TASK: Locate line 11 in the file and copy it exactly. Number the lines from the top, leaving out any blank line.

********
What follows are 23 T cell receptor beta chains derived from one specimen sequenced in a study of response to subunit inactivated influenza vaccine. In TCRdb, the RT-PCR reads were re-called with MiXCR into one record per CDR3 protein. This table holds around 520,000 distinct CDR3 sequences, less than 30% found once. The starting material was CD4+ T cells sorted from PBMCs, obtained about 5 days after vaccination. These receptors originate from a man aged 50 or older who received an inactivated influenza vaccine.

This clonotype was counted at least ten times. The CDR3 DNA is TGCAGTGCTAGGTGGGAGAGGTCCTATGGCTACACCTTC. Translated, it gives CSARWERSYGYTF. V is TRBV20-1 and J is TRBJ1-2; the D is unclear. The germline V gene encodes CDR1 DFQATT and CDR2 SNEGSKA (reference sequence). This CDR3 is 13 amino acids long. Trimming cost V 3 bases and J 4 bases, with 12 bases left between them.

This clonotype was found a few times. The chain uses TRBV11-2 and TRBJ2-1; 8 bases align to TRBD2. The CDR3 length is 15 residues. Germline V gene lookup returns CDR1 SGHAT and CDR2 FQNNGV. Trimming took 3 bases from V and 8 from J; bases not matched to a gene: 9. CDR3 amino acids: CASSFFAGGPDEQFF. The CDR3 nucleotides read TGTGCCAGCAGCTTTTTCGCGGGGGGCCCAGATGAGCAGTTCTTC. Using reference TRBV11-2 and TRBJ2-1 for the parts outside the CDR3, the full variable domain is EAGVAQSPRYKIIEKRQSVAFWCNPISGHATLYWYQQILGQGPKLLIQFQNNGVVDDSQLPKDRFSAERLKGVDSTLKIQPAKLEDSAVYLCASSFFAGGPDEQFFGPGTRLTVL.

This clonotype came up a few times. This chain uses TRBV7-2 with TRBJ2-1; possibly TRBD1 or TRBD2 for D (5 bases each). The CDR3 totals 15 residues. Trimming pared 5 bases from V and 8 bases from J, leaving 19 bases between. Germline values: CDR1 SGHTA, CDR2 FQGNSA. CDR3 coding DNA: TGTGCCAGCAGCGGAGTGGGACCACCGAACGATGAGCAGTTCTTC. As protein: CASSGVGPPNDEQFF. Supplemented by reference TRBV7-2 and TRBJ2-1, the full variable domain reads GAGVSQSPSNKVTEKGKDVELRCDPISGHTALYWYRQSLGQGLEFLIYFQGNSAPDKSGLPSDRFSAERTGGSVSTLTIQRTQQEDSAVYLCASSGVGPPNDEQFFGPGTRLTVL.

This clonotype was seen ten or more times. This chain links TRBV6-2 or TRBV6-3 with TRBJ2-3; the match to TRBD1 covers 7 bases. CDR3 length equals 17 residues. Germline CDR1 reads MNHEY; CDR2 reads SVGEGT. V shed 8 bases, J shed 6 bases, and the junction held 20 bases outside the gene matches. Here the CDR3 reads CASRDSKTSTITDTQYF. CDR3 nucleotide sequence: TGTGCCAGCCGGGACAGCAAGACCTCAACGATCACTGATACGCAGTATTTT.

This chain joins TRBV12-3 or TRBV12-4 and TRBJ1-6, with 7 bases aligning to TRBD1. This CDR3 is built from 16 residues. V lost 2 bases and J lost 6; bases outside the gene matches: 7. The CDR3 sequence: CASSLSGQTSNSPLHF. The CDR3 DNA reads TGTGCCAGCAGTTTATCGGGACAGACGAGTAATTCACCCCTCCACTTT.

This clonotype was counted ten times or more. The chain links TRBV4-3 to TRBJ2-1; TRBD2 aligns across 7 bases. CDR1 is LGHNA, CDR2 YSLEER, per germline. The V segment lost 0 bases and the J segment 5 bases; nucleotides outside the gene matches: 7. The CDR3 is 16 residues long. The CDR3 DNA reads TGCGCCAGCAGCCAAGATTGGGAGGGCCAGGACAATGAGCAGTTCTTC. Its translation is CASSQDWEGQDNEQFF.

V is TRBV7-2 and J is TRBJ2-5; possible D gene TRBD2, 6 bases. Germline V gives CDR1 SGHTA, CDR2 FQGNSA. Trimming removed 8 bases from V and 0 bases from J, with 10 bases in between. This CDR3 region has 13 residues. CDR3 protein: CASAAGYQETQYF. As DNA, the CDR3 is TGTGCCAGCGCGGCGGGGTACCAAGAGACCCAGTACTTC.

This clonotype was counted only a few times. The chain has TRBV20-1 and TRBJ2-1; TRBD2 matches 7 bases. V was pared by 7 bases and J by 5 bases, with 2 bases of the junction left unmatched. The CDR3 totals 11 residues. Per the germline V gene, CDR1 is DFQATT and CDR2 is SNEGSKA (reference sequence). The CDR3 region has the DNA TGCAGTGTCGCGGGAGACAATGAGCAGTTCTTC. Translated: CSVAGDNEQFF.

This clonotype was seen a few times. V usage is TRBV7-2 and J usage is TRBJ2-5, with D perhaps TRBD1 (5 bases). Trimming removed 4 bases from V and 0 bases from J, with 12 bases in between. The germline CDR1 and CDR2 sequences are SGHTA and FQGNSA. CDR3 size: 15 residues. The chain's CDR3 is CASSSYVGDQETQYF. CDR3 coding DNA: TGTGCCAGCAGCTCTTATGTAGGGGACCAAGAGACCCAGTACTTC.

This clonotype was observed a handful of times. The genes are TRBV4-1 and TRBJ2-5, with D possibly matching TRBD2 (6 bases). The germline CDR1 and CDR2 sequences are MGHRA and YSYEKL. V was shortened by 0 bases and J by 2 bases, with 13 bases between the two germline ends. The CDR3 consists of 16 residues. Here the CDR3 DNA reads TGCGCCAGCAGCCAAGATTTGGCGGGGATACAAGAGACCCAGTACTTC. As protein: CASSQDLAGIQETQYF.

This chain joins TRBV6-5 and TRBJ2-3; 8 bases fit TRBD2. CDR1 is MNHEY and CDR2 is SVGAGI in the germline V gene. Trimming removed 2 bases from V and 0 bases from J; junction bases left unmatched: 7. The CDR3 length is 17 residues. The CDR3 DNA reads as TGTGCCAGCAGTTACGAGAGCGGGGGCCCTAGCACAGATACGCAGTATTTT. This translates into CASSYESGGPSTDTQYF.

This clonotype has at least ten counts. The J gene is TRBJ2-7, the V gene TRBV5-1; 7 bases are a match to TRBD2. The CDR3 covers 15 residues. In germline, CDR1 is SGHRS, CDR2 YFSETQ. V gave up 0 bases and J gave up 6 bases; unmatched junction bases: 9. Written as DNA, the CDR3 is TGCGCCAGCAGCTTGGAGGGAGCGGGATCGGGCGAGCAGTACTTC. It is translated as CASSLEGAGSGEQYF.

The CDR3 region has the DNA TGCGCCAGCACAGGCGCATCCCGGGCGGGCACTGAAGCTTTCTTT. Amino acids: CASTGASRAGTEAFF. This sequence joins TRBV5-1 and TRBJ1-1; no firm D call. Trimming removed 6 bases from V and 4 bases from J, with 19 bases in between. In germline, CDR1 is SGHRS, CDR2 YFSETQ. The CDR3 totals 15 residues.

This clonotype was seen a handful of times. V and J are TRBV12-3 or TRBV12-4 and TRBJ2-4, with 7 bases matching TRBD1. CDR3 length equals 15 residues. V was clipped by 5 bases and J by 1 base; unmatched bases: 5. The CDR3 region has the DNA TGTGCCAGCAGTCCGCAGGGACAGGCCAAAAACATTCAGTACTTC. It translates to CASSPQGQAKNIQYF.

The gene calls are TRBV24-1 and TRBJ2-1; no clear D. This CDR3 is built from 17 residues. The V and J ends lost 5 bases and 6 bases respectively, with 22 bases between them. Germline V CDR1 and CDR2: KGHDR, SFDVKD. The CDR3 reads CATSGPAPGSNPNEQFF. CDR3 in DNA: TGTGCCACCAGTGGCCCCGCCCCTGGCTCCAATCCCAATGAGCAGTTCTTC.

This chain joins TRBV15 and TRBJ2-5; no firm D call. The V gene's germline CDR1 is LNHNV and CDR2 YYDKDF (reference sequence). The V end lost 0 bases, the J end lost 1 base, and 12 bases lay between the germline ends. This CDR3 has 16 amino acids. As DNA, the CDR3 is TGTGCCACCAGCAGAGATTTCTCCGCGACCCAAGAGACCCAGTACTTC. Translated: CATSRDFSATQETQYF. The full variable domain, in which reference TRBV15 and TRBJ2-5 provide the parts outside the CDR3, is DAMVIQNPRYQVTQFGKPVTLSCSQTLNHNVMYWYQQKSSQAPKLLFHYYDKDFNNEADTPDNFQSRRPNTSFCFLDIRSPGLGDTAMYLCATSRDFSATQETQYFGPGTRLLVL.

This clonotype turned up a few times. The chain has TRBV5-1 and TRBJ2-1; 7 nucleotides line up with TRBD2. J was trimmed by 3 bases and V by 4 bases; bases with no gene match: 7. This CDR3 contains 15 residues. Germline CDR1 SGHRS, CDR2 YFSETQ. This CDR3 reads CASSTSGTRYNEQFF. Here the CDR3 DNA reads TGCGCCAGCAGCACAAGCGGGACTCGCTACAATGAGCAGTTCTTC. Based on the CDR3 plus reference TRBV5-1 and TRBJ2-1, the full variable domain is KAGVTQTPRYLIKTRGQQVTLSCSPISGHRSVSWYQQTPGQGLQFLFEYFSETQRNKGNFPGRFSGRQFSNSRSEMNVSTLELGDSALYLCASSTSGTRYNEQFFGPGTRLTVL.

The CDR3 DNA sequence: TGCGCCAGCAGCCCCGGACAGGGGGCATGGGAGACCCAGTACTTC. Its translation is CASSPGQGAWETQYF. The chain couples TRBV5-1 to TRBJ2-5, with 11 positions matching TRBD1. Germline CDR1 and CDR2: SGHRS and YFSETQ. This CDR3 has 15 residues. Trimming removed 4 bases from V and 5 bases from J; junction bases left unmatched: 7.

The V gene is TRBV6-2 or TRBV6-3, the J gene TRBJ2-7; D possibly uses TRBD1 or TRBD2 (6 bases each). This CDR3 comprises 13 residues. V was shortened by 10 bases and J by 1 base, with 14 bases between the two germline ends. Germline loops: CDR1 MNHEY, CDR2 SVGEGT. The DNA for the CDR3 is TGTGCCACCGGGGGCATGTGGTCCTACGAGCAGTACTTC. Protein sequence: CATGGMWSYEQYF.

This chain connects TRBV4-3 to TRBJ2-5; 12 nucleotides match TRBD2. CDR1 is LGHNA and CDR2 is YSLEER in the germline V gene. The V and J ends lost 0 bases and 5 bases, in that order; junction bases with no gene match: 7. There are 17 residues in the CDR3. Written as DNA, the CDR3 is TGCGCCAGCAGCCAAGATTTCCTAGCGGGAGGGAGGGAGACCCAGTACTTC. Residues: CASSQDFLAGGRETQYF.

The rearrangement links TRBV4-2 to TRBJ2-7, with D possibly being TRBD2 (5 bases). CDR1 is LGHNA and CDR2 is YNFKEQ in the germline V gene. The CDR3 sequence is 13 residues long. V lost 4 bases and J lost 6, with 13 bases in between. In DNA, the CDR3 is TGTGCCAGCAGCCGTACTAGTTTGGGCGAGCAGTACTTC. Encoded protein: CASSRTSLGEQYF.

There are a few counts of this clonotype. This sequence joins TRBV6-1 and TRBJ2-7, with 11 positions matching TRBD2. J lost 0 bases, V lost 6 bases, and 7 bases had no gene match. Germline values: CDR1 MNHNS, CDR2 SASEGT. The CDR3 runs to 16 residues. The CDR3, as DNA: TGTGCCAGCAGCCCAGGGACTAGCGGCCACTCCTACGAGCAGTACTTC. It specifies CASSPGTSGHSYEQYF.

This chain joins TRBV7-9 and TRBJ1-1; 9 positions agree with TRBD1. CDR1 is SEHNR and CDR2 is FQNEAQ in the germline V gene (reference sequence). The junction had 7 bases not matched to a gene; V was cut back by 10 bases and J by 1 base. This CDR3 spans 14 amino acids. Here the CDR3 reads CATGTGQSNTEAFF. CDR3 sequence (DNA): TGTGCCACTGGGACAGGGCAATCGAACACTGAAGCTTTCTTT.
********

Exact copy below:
This clonotype was observed a handful of times. The genes are TRBV4-1 and TRBJ2-5, with D possibly matching TRBD2 (6 bases). The germline CDR1 and CDR2 sequences are MGHRA and YSYEKL. V was shortened by 0 bases and J by 2 bases, with 13 bases between the two germline ends. The CDR3 consists of 16 residues. Here the CDR3 DNA reads TGCGCCAGCAGCCAAGATTTGGCGGGGATACAAGAGACCCAGTACTTC. As protein: CASSQDLAGIQETQYF.